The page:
Untitledhusband and I have been trying to get pregnant for about one year now, and my ovaries seem hellbent on making things as difficult as possible. Not only do they refuse to align with the last quarter moon (my fertile phase, according to the Chinese fertility calendar), but they keep pumping out eggs at the most inopportune times. I’m beginning to think that they are part of some reproductive labor union, and that they are going to withhold good eggs until I offer up a more balanced diet, regular exercise and a predictable sleep schedule.
Last month, I ovulated on Thanksgiving Day, which meant we had to wake up early and shoo untitledson downstairs to watch Jack’s Big Music Show on TiVo while we got after it upstairs. Before you report me to DHS, I’ll have you know that we took precautions (i.e. we locked the baby gate). All this hullabaloo ended up making us late to my mother’s Thanksgiving lunch. I know the “we had things to take care of” excuse didn’t carry much weight, but I wasn’t ready to tell her about the unexpected detour to tuna town.
This month, things were even more precarious. I ovulated while we were staying at untitledmother-in-law’s house for Christmas. When faced with such a dilemma, most couples would put off the babymaking for a month. But since I’m getting older and I’m taking fertility meds that cost $100 a month, we weren’t about to miss this opportunity. To make things even more challenging or exciting (depending on how you look at it), there was little room at the inn, so to speak. Everyone was home for the holidays, which left us to sleep on an inflatable mattress on the floor, in the same room with untitledson.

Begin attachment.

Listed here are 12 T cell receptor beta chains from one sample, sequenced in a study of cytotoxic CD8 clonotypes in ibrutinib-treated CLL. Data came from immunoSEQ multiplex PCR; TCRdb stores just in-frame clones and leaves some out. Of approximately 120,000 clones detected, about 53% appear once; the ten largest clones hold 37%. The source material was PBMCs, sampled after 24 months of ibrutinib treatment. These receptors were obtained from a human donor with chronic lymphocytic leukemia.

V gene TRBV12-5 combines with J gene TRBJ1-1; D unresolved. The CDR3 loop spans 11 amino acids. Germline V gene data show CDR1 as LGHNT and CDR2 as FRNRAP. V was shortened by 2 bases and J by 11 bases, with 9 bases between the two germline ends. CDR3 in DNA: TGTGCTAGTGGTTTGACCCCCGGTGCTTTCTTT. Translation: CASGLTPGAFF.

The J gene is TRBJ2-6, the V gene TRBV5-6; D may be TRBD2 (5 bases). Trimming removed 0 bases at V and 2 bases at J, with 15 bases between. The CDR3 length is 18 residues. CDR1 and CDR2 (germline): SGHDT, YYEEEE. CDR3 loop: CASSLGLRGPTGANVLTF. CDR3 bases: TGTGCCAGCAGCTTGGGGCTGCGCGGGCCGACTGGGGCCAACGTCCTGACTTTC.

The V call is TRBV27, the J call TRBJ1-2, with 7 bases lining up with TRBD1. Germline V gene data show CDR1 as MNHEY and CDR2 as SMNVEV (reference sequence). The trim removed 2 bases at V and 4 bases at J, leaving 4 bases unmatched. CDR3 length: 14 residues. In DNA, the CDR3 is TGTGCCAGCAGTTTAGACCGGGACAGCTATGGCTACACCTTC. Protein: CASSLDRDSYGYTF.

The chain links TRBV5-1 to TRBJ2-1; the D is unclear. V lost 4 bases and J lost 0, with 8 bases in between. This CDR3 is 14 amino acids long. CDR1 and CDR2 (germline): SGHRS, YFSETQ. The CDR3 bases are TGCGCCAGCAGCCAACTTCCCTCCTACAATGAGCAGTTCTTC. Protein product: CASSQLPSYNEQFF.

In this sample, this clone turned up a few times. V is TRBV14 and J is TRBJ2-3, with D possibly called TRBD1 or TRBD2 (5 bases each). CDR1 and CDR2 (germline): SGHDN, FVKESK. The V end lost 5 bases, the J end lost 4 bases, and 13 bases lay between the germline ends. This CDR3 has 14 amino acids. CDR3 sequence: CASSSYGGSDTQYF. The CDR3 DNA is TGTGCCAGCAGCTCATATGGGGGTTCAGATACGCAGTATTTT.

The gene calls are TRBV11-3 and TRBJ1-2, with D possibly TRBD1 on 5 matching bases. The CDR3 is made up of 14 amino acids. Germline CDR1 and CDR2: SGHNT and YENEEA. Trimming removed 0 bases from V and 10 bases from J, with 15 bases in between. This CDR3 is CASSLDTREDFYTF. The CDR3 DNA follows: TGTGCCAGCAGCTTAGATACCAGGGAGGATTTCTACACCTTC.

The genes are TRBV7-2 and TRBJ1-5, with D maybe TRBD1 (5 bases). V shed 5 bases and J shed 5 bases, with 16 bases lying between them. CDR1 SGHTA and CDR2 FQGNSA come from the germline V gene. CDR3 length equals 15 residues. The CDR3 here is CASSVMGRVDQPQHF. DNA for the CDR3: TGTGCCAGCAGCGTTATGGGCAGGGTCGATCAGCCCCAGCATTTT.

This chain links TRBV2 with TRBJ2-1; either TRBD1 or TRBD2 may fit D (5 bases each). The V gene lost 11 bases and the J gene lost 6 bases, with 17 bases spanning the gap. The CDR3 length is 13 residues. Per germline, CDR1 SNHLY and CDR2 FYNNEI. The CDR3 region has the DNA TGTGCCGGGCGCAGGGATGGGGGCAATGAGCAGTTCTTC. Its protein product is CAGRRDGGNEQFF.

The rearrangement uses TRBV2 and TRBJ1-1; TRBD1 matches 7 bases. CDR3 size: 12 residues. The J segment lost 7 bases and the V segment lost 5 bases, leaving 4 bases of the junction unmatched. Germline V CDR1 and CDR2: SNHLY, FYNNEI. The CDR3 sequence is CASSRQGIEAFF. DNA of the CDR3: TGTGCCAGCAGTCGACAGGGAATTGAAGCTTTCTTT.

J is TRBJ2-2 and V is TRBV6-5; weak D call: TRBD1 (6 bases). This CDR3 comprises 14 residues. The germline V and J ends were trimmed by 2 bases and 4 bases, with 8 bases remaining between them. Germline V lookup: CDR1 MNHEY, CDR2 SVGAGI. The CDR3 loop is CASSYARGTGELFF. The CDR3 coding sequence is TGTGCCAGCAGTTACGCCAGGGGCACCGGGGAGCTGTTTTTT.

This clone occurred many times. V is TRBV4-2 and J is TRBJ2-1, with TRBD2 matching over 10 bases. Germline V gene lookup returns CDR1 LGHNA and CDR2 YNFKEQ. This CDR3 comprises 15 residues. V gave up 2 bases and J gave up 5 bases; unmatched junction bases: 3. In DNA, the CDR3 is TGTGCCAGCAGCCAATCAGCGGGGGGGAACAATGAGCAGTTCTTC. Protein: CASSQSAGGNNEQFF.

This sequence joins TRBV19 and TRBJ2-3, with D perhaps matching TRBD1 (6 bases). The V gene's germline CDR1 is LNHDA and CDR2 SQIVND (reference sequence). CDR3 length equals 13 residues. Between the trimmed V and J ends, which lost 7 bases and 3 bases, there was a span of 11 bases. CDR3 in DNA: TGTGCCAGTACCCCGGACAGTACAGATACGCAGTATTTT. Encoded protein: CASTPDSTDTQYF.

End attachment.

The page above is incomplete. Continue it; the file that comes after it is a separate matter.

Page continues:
So there we were on Christmas night and my ovaries were ready to rock. We’d just wrapped up an evening of Cranium play and food gorging when we trundled up to bed. Too tired and stuffed to exert any kind of discipline, we fell asleep on the air mattress, with untitledson resting peacefully between us. Then around 3 a.m., I magically awoke, as if harkened by the heralding angels themselves. I peeled baby Jesus up from his cozy little nook and placed him in the rickity manger across the room.
Once the babe was out of harm’s way, I bravely undertook the hazardous job of waking Joseph from his slumber. Those carpenters, they’re always ready to work with tools at the ready — even in the middle of the night. Well rejoice, rejoice. The angels did sing. And above all else, we managed to keep the Silent Night, well, silent. Like I said, we’ve been trying for a year with no success. So if things end up taking, don’t be surprised when we name the child Nicodemus or Bathsheba.